Options When Your Lymphoma Relapses
- A stem cell transplant is the standard approach when lymphoma returns after the first treatment
- The next step may be immunotherapy, which helps your immune system fight cancer
- New and more effective immunotherapies are in development
“What tools do we have for the second line? Well, the standard right now is the high-dose chemotherapy with autologous stem cell rescue approach,” Dr. Stephen Schuster, medical oncologist at Penn Medicine, tells SurvivorNet. An autologous stem cell transplant gives you an infusion of your own stem cells — the preliminary cells that will eventually grow into new blood cells — to replace the ones chemotherapy destroys. It allows your doctor to give you very high doses of chemo to treat your cancer.Read More
Immunotherapy: From Science Fiction to Treatment RealityOne new therapeutic option if your cancer has returned is immunotherapy — harnessing the power of your immune system to go after your cancer. “[Immunotherapy is] frequently discussed in the popular scientific literature,” Dr. Schuster says. “Some of it sounds like science fiction. It’s very cool stuff.”
One group of immunotherapy drugs, collectively known as the monoclonal antibodies, use a protein called an antibody to home in on a target on the surface of cancer cells. Rituxan is one such drug.
A few new immunotherapy drugs have been approved for non-Hodgkin lymphoma in recent years:
- Brentuximab vedotin (Adcetris)
- Polatuzumab vedotin (Polivy)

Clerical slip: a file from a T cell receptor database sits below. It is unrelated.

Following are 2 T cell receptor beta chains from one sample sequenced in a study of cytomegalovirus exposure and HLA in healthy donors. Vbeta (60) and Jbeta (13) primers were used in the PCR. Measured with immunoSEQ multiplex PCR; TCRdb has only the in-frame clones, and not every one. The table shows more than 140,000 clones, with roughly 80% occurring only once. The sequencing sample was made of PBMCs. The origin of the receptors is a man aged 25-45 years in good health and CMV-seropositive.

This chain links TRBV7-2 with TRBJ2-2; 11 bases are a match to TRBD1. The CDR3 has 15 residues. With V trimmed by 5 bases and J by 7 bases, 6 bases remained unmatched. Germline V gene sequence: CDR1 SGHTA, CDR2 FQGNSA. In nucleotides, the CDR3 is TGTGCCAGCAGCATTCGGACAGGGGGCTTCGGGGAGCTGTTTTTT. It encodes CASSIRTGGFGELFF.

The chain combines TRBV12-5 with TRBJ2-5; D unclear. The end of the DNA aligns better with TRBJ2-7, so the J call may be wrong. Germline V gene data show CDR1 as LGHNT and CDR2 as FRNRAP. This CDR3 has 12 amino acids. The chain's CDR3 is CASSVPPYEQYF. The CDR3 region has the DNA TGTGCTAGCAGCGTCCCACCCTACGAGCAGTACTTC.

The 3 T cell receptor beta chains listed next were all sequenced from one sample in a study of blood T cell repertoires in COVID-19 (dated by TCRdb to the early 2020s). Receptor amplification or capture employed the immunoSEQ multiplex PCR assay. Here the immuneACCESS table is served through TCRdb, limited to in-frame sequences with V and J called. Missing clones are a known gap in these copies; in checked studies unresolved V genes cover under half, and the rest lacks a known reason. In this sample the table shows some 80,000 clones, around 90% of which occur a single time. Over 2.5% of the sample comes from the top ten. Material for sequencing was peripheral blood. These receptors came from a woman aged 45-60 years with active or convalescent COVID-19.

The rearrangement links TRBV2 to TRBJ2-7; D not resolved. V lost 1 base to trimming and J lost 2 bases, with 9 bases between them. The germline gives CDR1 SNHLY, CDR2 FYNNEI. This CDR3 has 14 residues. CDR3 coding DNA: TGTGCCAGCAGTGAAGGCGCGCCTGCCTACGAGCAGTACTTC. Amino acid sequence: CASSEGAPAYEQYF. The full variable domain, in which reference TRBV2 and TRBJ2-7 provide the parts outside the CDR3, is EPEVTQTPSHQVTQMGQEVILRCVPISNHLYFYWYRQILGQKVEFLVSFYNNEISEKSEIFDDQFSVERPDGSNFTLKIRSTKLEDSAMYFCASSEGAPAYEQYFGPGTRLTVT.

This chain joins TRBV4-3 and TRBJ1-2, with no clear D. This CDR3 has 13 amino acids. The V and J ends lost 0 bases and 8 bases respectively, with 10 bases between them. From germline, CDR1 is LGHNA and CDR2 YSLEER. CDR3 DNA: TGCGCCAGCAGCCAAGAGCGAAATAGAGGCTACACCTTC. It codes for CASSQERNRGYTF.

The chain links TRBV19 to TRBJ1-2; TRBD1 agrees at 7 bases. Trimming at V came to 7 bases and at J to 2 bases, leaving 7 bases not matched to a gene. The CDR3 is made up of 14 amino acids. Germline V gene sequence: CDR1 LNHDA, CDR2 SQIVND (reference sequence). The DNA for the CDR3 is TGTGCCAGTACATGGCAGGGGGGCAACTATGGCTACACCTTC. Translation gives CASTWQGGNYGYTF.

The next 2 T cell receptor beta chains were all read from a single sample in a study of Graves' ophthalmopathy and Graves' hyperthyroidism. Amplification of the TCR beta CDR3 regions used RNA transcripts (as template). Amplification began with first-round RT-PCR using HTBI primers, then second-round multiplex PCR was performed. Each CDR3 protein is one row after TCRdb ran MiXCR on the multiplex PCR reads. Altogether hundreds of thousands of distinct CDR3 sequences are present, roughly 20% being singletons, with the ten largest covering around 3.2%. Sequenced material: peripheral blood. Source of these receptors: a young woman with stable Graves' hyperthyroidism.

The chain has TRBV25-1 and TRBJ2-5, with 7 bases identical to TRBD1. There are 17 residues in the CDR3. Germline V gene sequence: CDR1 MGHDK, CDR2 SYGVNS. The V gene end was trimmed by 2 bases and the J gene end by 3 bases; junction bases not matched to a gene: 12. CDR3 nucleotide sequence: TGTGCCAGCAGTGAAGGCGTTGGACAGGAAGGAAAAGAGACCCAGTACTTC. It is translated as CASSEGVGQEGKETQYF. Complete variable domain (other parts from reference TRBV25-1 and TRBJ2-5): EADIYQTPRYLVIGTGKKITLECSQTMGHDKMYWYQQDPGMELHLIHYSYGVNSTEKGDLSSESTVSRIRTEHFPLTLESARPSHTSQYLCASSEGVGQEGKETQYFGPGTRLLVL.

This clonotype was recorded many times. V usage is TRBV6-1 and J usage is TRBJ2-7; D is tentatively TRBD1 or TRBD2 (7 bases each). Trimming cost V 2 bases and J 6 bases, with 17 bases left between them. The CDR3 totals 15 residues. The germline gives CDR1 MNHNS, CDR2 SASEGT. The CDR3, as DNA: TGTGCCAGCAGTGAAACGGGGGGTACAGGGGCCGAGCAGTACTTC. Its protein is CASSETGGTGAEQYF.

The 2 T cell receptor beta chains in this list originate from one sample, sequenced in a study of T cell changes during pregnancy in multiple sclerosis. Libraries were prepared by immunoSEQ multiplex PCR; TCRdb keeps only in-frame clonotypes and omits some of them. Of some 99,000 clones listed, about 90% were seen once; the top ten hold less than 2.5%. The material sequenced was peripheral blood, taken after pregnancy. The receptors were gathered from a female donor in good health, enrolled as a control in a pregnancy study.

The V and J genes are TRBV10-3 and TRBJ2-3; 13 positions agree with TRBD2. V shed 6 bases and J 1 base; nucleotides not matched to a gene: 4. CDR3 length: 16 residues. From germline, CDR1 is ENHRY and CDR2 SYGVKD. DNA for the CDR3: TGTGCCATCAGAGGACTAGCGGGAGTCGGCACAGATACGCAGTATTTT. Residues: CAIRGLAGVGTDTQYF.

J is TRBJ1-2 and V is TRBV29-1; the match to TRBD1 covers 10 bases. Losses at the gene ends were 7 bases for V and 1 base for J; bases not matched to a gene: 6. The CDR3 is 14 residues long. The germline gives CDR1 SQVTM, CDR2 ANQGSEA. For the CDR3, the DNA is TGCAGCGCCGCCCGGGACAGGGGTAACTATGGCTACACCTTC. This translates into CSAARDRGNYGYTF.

- Tafasitamab (Monjuvi)
Chimeric antigen receptor (CAR) T-cell therapy is one of the newest high-tech cancer treatments. During this therapy, your treatment team will take your own immune cells, called T cells, and genetically modify and multiply them in a lab so that they attach to proteins on the surface of your lymphoma cells and attack them.
These treatments each work in a slightly different way. And they can be effective for people who’ve tried and failed at two previous treatments.
“We’re coming up with the best approaches for people who were not successfully treated by first- or second-line approaches,” Dr. Schuster says. There are currently two FDA-approved CAR T products for people with diffuse large B-cell lymphoma who have failed two prior lines of treatment.
The Fourth Line
Say you’ve tried three separate treatments and your cancer has come back again. It can be frustrating to face yet another round of treatment, but here again, innovation is your friend.
Soon, another therapy called bispecific antibodies or bispecific T-cell engagers (BiTEs), is likely to be added to the mix, says Dr. Schuster. Unlike monoclonal antibodies, which attach to only one target, bispecific antibodies bind to two targets at once. They essentially pull together your immune cells and cancer cells to help your immune system more effectively treat your cancer.
With so many non-Hodgkin lymphoma therapies available, there’s a much better chance that your doctor will eventually find something that works for your cancer. If you’ve been through several rounds of treatment without success, you can always consider enrolling in a clinical trial of a new and as-yet unapproved drug that be more effective than anything you’ve already tried.